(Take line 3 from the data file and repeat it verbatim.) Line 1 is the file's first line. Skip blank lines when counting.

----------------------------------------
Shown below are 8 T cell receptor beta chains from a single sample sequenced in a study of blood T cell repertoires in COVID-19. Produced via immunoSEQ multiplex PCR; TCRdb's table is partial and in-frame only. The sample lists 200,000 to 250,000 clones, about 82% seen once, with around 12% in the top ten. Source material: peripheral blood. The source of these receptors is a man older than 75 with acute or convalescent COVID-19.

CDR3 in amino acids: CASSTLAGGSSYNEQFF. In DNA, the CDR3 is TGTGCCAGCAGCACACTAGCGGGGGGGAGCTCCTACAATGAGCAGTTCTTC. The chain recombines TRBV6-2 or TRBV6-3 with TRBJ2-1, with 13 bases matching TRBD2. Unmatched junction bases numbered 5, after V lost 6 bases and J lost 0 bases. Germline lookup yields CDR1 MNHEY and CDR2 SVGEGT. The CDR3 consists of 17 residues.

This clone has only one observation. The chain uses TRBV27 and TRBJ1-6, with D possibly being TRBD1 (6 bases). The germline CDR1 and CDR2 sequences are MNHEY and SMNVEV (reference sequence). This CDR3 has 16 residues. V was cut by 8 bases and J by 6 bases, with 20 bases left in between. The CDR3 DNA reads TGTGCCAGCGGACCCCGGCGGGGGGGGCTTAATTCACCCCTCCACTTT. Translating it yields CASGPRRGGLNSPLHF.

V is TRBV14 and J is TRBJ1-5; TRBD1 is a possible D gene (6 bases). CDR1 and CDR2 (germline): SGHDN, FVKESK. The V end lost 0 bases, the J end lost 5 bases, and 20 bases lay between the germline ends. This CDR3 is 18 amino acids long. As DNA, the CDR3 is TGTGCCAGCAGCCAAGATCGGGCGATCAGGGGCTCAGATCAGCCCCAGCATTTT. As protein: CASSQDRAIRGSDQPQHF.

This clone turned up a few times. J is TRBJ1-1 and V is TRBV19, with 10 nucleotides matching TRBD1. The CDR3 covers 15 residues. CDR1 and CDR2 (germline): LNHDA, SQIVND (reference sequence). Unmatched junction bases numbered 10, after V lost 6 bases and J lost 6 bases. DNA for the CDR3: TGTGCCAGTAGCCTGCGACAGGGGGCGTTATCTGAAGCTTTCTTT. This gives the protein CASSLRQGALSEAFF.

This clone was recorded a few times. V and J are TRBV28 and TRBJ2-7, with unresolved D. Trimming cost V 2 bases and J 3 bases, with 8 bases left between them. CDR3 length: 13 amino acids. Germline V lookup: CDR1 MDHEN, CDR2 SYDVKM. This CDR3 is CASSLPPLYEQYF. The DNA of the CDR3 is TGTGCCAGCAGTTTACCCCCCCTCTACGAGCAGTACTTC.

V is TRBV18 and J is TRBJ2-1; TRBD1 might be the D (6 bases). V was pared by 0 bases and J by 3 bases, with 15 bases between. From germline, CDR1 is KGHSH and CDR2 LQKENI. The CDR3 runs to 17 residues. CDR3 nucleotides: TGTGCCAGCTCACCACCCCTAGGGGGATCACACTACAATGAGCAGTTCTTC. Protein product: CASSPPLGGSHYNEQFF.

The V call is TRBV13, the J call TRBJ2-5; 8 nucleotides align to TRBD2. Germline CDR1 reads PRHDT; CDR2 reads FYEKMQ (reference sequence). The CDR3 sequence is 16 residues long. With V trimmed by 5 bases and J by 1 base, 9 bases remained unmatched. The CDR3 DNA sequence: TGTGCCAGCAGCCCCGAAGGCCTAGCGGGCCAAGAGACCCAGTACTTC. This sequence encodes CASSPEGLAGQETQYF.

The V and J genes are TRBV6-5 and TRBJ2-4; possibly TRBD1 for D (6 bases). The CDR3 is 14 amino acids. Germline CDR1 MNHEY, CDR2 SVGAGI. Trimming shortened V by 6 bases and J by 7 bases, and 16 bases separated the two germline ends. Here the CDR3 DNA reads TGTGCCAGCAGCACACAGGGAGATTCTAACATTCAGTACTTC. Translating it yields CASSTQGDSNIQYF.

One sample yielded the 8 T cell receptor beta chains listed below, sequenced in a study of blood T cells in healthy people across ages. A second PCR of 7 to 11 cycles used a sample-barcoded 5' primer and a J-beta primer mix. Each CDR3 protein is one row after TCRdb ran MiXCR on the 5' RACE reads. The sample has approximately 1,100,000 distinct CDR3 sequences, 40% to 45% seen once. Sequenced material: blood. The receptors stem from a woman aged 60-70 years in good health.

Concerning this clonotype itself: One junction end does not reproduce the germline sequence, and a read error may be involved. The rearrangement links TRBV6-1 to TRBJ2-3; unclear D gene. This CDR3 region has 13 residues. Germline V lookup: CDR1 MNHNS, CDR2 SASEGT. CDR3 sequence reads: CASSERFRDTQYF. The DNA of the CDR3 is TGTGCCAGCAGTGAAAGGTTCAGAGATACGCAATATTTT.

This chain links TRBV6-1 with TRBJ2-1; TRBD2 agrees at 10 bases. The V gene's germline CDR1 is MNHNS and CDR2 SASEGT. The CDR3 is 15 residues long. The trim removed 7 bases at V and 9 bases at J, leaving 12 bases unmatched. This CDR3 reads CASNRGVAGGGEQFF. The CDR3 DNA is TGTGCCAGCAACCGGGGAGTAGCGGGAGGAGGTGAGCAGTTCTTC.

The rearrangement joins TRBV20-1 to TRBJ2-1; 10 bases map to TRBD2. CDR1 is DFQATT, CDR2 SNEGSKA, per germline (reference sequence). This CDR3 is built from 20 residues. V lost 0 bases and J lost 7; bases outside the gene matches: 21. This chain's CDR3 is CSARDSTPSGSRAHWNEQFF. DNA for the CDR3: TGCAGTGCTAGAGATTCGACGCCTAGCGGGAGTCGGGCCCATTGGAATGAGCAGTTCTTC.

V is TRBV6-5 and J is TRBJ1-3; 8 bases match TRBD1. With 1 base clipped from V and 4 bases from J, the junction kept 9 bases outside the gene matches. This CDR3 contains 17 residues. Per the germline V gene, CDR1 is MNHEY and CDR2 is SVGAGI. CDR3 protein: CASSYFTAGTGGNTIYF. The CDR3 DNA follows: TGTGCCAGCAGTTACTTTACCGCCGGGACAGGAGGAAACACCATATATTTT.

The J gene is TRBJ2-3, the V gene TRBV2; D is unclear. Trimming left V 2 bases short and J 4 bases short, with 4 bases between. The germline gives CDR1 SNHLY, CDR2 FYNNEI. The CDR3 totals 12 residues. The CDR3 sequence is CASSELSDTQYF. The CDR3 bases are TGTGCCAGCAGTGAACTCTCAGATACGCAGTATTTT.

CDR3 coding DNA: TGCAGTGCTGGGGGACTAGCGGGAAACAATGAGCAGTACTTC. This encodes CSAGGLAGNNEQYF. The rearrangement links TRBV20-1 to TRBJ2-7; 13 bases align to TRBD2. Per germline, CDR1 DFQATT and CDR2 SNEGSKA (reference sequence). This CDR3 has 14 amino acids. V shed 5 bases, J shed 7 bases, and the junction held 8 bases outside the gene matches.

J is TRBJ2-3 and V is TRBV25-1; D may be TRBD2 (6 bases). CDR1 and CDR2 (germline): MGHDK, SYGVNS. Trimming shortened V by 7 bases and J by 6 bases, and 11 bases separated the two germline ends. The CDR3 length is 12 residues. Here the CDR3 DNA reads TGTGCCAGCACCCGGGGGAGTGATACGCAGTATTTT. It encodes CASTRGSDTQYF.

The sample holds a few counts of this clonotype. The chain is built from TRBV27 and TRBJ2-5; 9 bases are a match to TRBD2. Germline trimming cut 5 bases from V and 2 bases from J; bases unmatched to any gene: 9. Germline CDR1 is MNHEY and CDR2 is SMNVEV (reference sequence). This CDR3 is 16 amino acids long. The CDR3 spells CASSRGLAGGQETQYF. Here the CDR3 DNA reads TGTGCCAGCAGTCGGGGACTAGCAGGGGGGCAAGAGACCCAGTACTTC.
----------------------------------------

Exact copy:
This clone has only one observation. The chain uses TRBV27 and TRBJ1-6, with D possibly being TRBD1 (6 bases). The germline CDR1 and CDR2 sequences are MNHEY and SMNVEV (reference sequence). This CDR3 has 16 residues. V was cut by 8 bases and J by 6 bases, with 20 bases left in between. The CDR3 DNA reads TGTGCCAGCGGACCCCGGCGGGGGGGGCTTAATTCACCCCTCCACTTT. Translating it yields CASGPRRGGLNSPLHF.